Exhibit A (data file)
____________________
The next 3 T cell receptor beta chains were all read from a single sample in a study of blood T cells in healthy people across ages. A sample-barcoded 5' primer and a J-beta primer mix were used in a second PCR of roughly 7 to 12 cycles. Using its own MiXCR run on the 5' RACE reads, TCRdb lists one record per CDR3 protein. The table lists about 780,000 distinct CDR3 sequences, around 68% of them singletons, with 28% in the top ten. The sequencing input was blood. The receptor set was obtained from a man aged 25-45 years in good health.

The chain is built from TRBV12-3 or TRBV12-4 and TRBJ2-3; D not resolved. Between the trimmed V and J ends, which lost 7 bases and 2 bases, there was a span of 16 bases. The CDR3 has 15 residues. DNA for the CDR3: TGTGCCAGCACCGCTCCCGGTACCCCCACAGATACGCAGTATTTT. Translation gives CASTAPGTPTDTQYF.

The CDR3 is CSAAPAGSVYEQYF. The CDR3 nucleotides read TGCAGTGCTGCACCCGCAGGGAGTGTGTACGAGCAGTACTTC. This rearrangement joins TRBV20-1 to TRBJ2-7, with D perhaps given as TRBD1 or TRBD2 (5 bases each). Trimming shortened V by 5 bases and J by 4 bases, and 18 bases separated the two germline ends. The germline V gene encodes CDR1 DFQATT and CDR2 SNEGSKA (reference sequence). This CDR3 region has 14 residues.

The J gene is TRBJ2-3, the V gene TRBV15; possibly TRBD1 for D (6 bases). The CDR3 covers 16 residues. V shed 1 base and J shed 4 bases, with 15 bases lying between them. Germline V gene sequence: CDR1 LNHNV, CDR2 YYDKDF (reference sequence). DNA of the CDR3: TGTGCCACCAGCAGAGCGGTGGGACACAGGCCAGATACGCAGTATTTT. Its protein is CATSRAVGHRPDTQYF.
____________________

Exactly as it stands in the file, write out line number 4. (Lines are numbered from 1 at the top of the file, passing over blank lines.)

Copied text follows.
The J gene is TRBJ2-3, the V gene TRBV15; possibly TRBD1 for D (6 bases). The CDR3 covers 16 residues. V shed 1 base and J shed 4 bases, with 15 bases lying between them. Germline V gene sequence: CDR1 LNHNV, CDR2 YYDKDF (reference sequence). DNA of the CDR3: TGTGCCACCAGCAGAGCGGTGGGACACAGGCCAGATACGCAGTATTTT. Its protein is CATSRAVGHRPDTQYF.